2. I argue with Dr Bazzi, my cardiologist. I do have CAD(coronary artery disease) but why does he insist it is a disease and not merely an aspect of aging? You ask the question “is aging a disease?” I suppose it’s good that it is on the disease list so my medicare advantage insurance plan pays all his bills. At 64 aren’t I supposed to have had arteriole sclerosis the last 15 years? Isn’t my aortic network supposed to continue to calcify at a mild rate? For Keeerist’s sakes it’s just hardening of the arteries not the plague.

    I really am not intimidate by all this white hair now even though they are not just on my head. I earned every one ov’em.

  3. I make sure I excercise daily, either a long walk or a class of somekind, Pilates. Sometimes I’m just tired when I wake up, after showering and laundry. Tired too easily. Aging ain’t for sissies. 🙂

  4. Having jsut turned 73 and spending the last two weeks in bed with something like pneumonia, I’ve thought a lot about aging well. Who at 73 goes to the doctor running a fever and wheezing enough not to be able to easily catch a breath and still has blood pressure (unmedicated) of 128/70? I may feel awful at the moment but I have to respond to this post because I need to say, one more time but not the last, to the question of aging, “Read William Wordsworth’s Ode to Intimations of Immortality”. Pray that the beauty of God’s world that you saw as a child survives, though your life, however many years it is, so that aging, with all of its infirmities, will allow you to die re-remembering and looking forward to the beauty of heaven from whence you came with all that God, in God’s glory, can and does give us during whatever time we have on earth. Spring is more beautiful the older I get. Nature is more breath-taking. And, if sadness is a part of aging for me, it is the sadness of being so rushed through life that I didn’t stop enough to smell the flowers.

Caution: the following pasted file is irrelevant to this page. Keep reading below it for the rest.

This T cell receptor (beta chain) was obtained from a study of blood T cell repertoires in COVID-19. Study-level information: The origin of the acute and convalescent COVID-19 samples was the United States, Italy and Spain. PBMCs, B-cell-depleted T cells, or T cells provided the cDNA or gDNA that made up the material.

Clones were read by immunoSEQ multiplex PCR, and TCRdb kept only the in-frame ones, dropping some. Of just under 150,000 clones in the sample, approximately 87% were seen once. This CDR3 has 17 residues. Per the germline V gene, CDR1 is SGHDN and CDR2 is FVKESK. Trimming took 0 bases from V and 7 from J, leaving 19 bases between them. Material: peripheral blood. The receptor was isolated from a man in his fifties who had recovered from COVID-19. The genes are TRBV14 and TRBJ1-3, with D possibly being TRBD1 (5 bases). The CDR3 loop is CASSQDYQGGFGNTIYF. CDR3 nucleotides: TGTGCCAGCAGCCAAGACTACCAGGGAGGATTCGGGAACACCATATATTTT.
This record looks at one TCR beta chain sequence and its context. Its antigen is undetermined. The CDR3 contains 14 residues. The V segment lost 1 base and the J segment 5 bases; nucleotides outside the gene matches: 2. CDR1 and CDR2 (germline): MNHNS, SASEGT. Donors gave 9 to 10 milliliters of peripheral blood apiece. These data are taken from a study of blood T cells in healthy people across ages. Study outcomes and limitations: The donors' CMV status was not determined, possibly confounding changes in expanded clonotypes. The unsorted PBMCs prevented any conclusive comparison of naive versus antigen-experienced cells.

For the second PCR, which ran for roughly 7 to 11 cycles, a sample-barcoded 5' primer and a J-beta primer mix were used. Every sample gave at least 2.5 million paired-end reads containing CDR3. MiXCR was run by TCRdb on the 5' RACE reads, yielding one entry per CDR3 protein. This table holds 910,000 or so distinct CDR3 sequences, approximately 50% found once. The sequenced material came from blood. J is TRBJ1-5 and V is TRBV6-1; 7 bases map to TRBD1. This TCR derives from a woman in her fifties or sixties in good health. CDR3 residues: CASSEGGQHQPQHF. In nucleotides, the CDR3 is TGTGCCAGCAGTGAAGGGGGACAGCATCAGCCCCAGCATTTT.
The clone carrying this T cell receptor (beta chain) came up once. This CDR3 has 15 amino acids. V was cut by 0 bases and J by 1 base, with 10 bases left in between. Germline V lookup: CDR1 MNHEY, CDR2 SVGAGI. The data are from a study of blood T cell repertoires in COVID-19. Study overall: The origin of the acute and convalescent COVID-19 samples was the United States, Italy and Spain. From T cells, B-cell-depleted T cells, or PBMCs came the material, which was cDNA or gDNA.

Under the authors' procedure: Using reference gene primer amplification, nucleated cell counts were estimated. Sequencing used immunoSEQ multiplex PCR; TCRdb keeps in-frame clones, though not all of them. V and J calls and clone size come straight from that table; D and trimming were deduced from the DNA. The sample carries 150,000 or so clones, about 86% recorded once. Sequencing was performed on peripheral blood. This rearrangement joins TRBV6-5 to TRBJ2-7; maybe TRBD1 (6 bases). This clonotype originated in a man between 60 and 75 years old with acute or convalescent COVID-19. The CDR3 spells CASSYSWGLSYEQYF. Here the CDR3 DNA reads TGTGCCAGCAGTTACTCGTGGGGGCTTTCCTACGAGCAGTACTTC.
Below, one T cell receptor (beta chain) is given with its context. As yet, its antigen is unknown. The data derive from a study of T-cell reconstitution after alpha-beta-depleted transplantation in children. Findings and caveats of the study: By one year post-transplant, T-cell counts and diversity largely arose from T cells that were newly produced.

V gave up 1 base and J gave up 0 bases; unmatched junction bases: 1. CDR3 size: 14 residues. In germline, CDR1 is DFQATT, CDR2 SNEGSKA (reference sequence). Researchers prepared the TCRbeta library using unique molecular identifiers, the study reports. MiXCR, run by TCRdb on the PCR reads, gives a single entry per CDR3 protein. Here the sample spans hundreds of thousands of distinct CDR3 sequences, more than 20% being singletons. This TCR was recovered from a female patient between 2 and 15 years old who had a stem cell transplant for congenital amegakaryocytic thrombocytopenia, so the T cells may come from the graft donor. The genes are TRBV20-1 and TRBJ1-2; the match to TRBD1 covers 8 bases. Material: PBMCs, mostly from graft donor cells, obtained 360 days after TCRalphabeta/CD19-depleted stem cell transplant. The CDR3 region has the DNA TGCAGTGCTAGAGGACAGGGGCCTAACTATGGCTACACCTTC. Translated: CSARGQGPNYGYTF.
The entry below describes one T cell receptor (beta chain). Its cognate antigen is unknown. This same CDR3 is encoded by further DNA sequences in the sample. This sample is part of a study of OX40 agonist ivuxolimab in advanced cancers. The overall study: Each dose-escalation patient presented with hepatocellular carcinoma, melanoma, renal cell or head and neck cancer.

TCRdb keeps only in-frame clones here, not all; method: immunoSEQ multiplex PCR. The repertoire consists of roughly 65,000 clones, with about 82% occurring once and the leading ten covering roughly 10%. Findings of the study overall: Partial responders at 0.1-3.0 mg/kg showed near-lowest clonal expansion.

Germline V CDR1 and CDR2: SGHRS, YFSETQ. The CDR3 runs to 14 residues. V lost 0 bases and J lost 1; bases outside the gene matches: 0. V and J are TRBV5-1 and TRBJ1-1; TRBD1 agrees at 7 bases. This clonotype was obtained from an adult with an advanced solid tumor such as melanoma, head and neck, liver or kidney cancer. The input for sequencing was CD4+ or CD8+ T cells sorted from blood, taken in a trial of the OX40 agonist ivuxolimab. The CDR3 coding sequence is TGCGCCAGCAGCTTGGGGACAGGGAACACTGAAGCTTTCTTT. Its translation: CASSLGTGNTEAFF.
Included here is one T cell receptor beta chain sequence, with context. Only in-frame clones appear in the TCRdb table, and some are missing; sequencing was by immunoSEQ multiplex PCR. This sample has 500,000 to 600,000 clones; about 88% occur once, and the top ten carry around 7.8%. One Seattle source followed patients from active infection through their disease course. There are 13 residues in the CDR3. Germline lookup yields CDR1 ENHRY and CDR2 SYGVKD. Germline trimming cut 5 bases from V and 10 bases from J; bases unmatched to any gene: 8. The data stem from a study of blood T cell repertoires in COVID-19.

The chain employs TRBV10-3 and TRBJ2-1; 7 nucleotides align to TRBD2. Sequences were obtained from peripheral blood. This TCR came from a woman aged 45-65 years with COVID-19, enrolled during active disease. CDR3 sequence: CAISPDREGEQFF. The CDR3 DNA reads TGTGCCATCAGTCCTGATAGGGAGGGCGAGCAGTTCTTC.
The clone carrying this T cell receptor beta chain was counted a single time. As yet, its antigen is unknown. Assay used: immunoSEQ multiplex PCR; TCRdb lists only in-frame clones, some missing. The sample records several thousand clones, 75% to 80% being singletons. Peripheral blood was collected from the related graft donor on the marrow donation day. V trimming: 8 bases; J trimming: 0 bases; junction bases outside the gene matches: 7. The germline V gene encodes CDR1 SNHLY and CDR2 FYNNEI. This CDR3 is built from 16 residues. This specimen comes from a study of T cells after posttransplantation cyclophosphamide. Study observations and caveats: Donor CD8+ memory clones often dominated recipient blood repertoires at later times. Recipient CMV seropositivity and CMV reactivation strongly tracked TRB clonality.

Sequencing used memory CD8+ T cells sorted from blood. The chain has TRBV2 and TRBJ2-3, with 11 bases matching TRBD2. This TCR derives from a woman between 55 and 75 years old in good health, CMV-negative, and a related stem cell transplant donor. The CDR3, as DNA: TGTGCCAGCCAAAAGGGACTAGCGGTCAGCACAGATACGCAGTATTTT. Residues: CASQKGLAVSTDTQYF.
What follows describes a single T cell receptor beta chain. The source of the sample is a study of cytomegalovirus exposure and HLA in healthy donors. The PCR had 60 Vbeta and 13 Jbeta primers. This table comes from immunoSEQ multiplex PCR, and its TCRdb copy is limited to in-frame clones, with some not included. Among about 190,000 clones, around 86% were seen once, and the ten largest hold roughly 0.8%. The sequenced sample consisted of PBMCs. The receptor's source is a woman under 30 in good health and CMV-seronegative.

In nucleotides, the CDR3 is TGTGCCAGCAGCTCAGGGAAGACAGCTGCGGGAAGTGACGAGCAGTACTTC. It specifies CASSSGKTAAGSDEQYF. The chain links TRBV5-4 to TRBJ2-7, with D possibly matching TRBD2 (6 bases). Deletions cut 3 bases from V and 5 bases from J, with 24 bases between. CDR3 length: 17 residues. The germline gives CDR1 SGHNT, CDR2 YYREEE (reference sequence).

5. Aging and Death are not the same. Since we are currently confined to Space and Time, we have age. We can not escape it. As for Death? We have determined it it be an end point. Then we use death as a point of referance to contiune marking time. We may not like to age but there is only one other current option.
    What has aged better? A pair of fadded old blue jeans with holes in them and worn, or a Master work of art like The Mona Lisa?